Mom and dad going crazy over their little children is so common these days that we cannot imagine otherwise, but not too long ago, parents were not so expressive about their affection toward their children. We are familiar with the saying “children should be seen, not heard.”
We know that God loves us incredibly. We can imagine God’s great, gentle love, but it is a little harder to imagine that God could go wild over His children. Does God ever lose self-control in delight because of His children?
Today Zephaniah the prophet says, “Yes!” Believe it or not, God does go wild over the people whom God has redeemed. The prophet says: The LORD, your God, is in your midst, a warrior who gives victory; he will rejoice over you with gladness, he will renew you in his love; he will exult over you with loud singing.
This is the most famous passage from this little book of Zephaniah;we find these words of Zephaniah chapter 3, on websites, in devotional booklets, and on greeting cards. The LORD, your God, is in your midst . . . God will exult over you with loud singing.
This is a greatly festive sentence that portrays the exultation of God who sings with loud singing. The Hebrew for loud singing is more like making a ringing cry. The Hebrew word that describes God’s exultation is the same one that we have in the song of Havanah gillah. Just imagine God going around while singing Havanah gillah! That will go viral on YouTube!
Such a celebration has not been a big part of church. How often have we had a hilarious church meeting? Some churches have a collection of photos of their ministers that fill up the wall. In those photos, none of them smiles. Today church websites have a photo of their pastor with a smiley face. Still, when you look at photos of worship, hardly anyone smiles, let alone laughing!
Does God smile in the Bible? In the book of Psalms, God laughs at the nations that rise against God’s anointed (Psalm 2) or at the wicked (Psalm 37), but these are not laughter of jubilation, but laughter of derision.
Did Jesus ever smile? One popular commentator points to the story about Jesus holding little children in his arms. Jesus must have smiled for a moment like that.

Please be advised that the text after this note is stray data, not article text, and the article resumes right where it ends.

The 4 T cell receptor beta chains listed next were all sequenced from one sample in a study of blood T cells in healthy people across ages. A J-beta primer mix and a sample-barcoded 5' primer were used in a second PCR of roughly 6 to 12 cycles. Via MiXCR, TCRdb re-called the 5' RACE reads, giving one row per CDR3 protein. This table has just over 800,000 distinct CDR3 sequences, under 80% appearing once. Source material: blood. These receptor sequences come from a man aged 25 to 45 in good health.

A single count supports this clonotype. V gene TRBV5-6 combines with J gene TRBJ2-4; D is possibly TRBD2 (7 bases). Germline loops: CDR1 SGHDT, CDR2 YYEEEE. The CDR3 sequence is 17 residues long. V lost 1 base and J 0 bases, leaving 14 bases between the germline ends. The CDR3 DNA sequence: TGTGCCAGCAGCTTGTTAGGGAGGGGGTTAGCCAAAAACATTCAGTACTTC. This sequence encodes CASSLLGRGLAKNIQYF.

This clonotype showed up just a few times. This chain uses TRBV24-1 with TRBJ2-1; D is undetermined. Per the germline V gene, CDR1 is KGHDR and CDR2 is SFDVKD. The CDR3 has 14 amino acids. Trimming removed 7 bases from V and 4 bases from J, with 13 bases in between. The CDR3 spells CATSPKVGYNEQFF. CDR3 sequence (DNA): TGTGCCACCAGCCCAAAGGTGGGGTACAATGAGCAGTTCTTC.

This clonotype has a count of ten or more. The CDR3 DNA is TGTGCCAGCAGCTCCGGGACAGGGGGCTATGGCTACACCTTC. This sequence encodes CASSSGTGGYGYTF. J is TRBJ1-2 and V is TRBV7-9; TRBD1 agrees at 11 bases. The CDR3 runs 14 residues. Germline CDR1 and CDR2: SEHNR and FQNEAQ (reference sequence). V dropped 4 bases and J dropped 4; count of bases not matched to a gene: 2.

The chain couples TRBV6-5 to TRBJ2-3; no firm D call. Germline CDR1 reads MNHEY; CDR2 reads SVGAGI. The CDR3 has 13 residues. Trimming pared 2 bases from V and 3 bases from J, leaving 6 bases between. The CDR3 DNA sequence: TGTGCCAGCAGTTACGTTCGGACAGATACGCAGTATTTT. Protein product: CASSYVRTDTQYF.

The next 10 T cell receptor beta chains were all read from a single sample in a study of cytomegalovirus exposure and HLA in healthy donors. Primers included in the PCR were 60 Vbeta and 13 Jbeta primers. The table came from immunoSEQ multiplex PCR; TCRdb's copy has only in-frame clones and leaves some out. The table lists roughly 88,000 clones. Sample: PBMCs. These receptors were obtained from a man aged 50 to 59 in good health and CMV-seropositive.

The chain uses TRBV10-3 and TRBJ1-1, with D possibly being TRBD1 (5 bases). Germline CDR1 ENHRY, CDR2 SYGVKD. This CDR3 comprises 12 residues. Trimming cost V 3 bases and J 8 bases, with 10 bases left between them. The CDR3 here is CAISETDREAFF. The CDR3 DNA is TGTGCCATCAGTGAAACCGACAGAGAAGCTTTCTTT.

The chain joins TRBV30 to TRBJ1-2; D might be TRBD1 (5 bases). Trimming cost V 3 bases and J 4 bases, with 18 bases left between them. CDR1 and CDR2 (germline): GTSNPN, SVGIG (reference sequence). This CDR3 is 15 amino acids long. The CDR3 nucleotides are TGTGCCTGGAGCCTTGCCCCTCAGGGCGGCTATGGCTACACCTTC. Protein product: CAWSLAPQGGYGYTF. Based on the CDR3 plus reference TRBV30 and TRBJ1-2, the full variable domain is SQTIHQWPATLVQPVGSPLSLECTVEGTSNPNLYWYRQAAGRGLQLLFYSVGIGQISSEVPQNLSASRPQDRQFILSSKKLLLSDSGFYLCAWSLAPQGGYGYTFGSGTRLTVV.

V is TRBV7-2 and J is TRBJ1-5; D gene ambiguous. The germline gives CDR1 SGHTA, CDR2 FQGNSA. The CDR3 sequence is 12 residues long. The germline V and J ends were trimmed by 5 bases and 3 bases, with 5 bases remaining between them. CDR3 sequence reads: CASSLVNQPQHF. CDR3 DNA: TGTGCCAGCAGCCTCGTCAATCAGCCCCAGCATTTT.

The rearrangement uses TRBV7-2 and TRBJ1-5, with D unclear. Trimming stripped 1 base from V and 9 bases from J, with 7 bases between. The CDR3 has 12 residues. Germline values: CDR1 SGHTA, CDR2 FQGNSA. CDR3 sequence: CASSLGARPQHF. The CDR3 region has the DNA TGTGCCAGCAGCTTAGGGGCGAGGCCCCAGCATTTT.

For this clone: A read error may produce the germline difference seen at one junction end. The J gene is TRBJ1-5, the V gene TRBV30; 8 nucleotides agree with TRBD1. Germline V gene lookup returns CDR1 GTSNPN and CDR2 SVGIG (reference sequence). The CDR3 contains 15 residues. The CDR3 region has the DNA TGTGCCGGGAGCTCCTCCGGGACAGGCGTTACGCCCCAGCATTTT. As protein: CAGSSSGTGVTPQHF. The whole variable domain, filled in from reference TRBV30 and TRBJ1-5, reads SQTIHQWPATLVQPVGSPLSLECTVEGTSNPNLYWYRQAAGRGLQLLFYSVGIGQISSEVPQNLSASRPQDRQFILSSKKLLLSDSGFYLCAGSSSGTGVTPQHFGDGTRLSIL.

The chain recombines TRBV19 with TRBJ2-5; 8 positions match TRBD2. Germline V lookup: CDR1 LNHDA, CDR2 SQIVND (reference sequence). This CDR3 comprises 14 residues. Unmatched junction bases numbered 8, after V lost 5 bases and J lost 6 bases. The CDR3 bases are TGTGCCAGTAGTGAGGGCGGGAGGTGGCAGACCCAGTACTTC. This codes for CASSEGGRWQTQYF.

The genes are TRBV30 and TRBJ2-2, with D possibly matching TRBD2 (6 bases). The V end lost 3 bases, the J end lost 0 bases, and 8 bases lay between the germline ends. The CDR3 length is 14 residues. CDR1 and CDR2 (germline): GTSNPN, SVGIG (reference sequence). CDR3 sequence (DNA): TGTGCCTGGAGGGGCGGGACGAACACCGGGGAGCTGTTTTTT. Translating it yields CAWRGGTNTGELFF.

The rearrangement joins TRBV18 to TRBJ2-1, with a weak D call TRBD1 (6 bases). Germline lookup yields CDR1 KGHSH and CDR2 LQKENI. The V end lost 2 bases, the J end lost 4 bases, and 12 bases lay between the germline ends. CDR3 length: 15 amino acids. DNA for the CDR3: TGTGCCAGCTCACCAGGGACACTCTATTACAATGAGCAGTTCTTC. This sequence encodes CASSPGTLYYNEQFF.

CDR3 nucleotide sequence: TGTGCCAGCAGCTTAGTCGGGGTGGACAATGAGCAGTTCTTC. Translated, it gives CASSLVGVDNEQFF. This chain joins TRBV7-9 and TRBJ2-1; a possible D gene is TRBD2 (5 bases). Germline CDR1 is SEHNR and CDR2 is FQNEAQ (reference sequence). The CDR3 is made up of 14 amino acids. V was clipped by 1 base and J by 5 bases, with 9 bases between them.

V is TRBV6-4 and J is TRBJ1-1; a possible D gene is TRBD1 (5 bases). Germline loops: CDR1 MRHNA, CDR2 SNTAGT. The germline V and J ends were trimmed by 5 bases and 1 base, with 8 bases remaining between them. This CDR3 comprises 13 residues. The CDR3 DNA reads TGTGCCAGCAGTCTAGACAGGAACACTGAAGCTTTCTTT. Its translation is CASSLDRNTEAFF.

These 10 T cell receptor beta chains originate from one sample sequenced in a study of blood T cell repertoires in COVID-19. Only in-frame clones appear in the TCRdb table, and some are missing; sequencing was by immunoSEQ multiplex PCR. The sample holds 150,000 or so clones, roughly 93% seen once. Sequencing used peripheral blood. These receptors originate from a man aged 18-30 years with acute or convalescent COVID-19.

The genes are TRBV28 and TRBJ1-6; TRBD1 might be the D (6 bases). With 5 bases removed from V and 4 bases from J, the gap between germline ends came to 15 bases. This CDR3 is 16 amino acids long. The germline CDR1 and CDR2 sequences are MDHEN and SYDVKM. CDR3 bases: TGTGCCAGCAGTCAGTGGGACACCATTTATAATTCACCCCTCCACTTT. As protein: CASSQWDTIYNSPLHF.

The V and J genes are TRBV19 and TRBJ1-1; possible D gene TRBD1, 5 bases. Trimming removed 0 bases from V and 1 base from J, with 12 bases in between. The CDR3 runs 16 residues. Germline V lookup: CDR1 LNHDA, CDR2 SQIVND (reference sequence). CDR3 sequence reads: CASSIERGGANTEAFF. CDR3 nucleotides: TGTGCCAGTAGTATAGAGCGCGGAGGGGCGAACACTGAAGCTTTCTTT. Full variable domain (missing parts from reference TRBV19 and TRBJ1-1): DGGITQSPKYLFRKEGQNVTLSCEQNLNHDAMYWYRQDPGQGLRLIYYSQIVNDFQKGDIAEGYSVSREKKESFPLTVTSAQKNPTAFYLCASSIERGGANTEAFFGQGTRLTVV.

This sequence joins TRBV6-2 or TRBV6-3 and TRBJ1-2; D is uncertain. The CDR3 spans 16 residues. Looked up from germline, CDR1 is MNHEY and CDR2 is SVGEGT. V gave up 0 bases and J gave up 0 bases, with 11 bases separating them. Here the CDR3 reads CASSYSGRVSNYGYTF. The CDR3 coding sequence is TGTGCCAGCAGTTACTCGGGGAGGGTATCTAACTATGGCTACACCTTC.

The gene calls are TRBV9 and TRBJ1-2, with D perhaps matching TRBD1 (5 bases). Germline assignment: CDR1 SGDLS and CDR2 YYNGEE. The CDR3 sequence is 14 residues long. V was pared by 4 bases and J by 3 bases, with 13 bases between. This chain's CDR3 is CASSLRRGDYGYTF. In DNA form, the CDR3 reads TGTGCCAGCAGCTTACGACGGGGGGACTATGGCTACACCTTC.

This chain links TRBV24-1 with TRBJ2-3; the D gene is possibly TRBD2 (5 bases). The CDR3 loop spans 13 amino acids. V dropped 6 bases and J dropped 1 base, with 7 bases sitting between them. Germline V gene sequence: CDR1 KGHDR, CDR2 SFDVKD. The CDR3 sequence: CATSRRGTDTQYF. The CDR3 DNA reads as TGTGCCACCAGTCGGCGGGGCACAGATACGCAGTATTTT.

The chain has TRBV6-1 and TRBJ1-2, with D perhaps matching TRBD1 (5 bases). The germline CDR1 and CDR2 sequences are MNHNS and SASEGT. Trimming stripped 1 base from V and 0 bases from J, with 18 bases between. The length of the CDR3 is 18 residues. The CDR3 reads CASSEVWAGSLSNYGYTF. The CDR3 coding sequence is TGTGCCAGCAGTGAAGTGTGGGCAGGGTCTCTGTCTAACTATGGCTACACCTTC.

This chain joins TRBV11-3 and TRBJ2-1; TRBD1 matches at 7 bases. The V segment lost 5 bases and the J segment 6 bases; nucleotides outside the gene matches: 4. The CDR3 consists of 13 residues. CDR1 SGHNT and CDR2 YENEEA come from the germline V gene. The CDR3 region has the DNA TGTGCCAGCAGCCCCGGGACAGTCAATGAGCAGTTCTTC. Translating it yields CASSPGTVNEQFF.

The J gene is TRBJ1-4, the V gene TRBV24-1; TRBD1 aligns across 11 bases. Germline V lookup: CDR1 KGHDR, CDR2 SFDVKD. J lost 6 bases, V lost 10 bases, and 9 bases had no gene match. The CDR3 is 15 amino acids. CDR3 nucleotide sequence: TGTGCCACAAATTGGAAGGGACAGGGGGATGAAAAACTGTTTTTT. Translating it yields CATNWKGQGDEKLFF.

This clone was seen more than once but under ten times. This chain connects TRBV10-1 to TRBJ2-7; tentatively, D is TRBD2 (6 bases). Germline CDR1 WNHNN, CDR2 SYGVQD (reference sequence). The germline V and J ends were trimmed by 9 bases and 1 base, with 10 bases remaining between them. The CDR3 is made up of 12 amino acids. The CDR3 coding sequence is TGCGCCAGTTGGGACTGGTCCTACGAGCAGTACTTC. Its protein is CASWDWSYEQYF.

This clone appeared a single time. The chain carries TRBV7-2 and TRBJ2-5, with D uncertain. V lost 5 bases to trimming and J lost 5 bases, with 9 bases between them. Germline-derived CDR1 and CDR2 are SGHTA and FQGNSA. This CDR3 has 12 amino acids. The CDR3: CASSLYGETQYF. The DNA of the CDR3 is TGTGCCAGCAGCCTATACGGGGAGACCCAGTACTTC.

In the liturgical tradition of the church, today the third Sunday of Advent is historically known as the Gaudete Sunday (Gaudete meaning “Rejoice!”). Today we rejoice, for the end of this Advent season will come. We will soon be at the birth of Jesus Christ in Bethlehem. For a day like this, it is fitting to reflect upon this passage from Zephaniah: The LORD, your God, is in your midst . . . God will exult over you with loud singing.
Even then, the observance of the Gaudete Sunday that I have seen is not terribly high-sounding or full of laughter. We do sing, “Rejoice!” We rejoice, but someone saw us singing the song and said, “They sing ‘Rejoice,’ but they seem to show no emotion.” What happened to the gladness that should come with the song of joy? What happened to the joy of salvation that brought us together in the first place?
The LORD, your God, is in your midst . . . will exult over you with loud singing.
In the parts of Zephaniah leading up to our OT lesson, the prophet only tells us how corrupt the society was. The people deserved condemnation and destruction, but when we come to Zephaniah 3, we find God signing and exulting for no apparent reason. What made God so cheerful? There was absolutely no reason.
Then I realized that was perhaps the point the prophet was making. There was absolutely no reason God should love the people or the nations or the earth, but God did anyway.
The LORD, your God, is in your midst, a warrior who gives victory; he will rejoice over you with gladness, he will renew you in his love; he will exult over you with loud singing. That was God’s grace. God saved them when they had absolutely nothing in their heart or life that lay a claim to God’s favor. There is nothing in us that can save us, but when we were sinners, God came and saved us from the bondage of sin and death.
© Reverend Jin Han 2012